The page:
7. henbjo Junior Member

    Valencia, Spain
    Norwegian
    I disagree. The verb "å bli" doesn't change anything, in your example it just moves the state of "å være flytende" into some point in the future - it's still the state you want to acheive, and this as a concept is not something that can be expressed in Norwegian the same way that it can be in English in my opinion. Like I said, I don't contest the fact that you would be understood.
     
  8. myšlenka Senior Member

    Norwegian
    I wouldn't regard "være/bli flytende" as completely incorrect, it would be understood of course. However, it sounds like an anglicism to me. "kunne et språk/snakke flytende" seems more context neutral.
     
  9. NorwegianNYC Senior Member

    New York, NY, USA
    Norwegian
    I agree - it is not 'incorrect' (in that case - is there a "correct" way of saying it?). It is contextual. As Grefsen indeed asks in his initial question
     
  10. JohanIII

    JohanIII Senior Member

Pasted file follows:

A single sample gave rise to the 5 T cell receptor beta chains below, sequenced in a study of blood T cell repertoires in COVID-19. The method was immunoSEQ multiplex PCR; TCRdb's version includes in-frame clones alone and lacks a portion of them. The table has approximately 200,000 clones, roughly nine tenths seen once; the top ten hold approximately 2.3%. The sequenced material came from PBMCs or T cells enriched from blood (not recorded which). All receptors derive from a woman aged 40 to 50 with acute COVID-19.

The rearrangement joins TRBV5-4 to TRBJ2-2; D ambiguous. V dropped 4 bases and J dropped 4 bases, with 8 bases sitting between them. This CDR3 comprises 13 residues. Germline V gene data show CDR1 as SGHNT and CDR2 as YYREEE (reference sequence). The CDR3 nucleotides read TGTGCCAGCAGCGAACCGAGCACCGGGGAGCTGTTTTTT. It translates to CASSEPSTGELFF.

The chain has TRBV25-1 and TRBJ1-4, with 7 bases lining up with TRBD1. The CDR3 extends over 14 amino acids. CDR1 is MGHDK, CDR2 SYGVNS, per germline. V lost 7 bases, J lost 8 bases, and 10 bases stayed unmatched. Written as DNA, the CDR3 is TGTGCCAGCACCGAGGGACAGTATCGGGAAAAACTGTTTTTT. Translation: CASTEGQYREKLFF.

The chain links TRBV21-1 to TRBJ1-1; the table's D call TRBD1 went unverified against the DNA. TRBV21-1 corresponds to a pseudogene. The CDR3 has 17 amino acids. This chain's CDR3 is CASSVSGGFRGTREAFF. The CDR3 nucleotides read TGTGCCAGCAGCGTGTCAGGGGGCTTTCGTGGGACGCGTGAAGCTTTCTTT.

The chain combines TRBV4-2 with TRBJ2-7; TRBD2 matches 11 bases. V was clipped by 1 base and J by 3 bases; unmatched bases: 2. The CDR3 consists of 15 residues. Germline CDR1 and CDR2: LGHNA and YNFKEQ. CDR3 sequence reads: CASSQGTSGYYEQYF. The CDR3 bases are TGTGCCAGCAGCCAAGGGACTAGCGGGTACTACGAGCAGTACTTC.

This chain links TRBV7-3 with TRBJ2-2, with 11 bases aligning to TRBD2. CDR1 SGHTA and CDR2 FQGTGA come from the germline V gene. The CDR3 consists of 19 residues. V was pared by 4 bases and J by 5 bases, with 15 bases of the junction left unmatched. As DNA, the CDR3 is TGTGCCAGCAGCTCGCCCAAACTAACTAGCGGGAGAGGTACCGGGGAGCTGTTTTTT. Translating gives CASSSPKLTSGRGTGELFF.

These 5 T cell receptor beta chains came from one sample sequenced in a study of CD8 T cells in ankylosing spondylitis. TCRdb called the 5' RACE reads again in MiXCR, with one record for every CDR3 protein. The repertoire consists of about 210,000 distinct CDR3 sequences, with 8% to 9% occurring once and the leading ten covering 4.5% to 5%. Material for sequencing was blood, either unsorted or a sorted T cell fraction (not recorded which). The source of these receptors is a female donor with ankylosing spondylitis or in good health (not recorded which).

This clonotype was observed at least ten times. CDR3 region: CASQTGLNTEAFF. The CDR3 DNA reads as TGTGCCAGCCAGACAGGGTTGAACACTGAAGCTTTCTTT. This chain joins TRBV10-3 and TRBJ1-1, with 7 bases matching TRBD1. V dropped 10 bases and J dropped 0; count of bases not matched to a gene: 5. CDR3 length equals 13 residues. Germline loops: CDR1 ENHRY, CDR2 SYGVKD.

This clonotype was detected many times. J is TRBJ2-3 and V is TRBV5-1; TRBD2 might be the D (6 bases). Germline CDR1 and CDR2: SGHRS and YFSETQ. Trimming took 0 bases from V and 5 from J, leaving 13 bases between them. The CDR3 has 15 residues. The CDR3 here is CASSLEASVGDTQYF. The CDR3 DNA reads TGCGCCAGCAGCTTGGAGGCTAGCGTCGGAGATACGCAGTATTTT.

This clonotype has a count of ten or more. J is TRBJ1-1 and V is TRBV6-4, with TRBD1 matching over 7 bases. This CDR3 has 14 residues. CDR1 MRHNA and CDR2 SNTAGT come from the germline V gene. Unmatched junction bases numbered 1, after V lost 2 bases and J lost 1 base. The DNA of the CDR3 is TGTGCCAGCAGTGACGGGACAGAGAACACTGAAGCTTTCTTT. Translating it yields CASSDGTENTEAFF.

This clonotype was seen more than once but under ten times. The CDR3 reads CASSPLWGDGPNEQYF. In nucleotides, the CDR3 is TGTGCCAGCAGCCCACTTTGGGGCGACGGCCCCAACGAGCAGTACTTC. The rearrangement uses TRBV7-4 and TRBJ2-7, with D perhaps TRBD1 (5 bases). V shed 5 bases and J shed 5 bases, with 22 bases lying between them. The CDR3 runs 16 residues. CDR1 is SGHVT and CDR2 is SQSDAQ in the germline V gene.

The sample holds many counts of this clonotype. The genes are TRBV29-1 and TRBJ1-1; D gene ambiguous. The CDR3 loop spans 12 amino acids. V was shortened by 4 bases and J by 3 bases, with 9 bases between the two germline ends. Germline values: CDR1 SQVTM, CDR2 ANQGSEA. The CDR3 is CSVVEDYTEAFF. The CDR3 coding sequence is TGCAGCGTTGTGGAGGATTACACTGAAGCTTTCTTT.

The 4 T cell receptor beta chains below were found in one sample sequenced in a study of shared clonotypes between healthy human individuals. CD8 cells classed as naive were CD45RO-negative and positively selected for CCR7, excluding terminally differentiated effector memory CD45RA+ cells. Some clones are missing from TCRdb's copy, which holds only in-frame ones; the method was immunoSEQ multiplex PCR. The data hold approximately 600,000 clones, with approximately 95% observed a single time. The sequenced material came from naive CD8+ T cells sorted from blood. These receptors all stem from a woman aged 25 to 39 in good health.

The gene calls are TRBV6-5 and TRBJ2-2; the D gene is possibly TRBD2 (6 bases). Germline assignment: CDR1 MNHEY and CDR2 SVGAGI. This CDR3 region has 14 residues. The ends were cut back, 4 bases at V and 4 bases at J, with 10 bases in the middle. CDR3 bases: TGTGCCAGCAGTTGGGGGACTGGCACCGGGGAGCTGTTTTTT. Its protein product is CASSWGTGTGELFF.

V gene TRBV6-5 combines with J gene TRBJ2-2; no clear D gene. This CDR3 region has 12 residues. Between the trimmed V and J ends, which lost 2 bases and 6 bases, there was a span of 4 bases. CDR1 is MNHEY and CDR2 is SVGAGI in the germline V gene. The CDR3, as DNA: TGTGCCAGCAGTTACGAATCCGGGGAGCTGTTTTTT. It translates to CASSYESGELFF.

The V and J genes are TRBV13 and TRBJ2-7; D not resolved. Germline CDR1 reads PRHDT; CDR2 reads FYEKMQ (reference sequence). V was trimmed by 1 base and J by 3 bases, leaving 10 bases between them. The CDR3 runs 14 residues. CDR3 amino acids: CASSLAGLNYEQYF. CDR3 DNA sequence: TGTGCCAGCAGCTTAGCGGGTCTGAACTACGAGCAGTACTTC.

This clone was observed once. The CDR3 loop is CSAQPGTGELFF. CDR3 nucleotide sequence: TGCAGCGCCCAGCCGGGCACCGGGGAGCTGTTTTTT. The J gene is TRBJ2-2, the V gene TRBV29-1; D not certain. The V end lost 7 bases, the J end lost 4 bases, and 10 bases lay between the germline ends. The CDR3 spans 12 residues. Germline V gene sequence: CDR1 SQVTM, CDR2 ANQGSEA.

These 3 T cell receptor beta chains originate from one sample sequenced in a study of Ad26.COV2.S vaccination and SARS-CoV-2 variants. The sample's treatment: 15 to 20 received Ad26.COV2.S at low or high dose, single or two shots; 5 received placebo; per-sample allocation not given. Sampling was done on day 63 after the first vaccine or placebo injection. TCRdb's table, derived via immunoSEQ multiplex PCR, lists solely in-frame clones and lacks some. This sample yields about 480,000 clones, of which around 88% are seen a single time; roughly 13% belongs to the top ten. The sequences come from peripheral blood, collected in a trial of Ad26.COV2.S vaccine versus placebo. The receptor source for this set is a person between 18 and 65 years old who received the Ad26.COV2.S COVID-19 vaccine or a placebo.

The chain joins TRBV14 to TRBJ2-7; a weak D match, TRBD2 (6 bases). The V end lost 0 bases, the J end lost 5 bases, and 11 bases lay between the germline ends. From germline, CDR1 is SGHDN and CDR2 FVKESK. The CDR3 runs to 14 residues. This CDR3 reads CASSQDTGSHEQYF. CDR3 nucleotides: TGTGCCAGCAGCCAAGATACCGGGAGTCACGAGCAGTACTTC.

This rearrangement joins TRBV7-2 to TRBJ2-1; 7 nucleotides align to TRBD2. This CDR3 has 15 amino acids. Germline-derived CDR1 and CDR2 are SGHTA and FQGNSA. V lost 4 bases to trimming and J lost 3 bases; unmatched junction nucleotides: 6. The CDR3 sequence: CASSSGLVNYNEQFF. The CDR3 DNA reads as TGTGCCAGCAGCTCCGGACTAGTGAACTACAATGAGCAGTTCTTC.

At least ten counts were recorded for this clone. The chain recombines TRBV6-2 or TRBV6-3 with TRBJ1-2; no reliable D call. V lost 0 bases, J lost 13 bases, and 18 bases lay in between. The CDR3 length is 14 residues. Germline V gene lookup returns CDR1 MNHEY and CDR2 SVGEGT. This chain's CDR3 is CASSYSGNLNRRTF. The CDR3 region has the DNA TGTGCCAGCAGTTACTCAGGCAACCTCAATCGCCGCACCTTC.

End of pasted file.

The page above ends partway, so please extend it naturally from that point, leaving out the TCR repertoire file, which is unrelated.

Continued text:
Switzerland
    Swedish
    Isn't "Jeg ønsker å snakke flytende norsk." implying that now the language has buoyancy? :)
     
    Last edited: Jan 25, 2013
  11. basslop

    basslop Senior Member

    Norway
    Norwegian
    Good point JohanIII. Saying instead "Jeg ønsker å snakke norsk flytende" sounds better. I can't explain why. Of course this could also be misunderstood - I like to speak Norwegian while floating.

    :rolleyes: I think we need two different words in Norwegians too. As I described in my previous contribution
     
  12. NorwegianNYC Senior Member

    New York, NY, USA
    Norwegian
    I like it! It would indeed be a Marx Brothers moment to see those two confused!

    I have been careful not to say that "flytende" as an adjective is more correct or proper than as an adverb. My point, according to Grefsen's question, is to show that it might be used this way, and that "correctness" depends on context.
     
    Last edited: Jan 25, 2013
  13. bicontinental Senior Member

    U.S.A.
    English (US), Danish, bilingual
    I see that occasional posts above use ‘floating’ or ‘buoyant’ for ‘flytende’. If the comments are written a little tongue in cheek and I completely missed it, I apologize...but in all seriousness I assume we can agree that ‘flytende’ refers to the way the language flows (flyter-flyder) rather than floats when spoken by someone who speaks it fluently. It shouldn’t make any difference whether we use flytende/flydende as an adjective or an adverb…as long as it modifies the language and not the speaker: The Danes do seem to like the joke/play on words, “at tale dansk som en flydende infødt” (to speak Danish like a floating/buoyant native). :)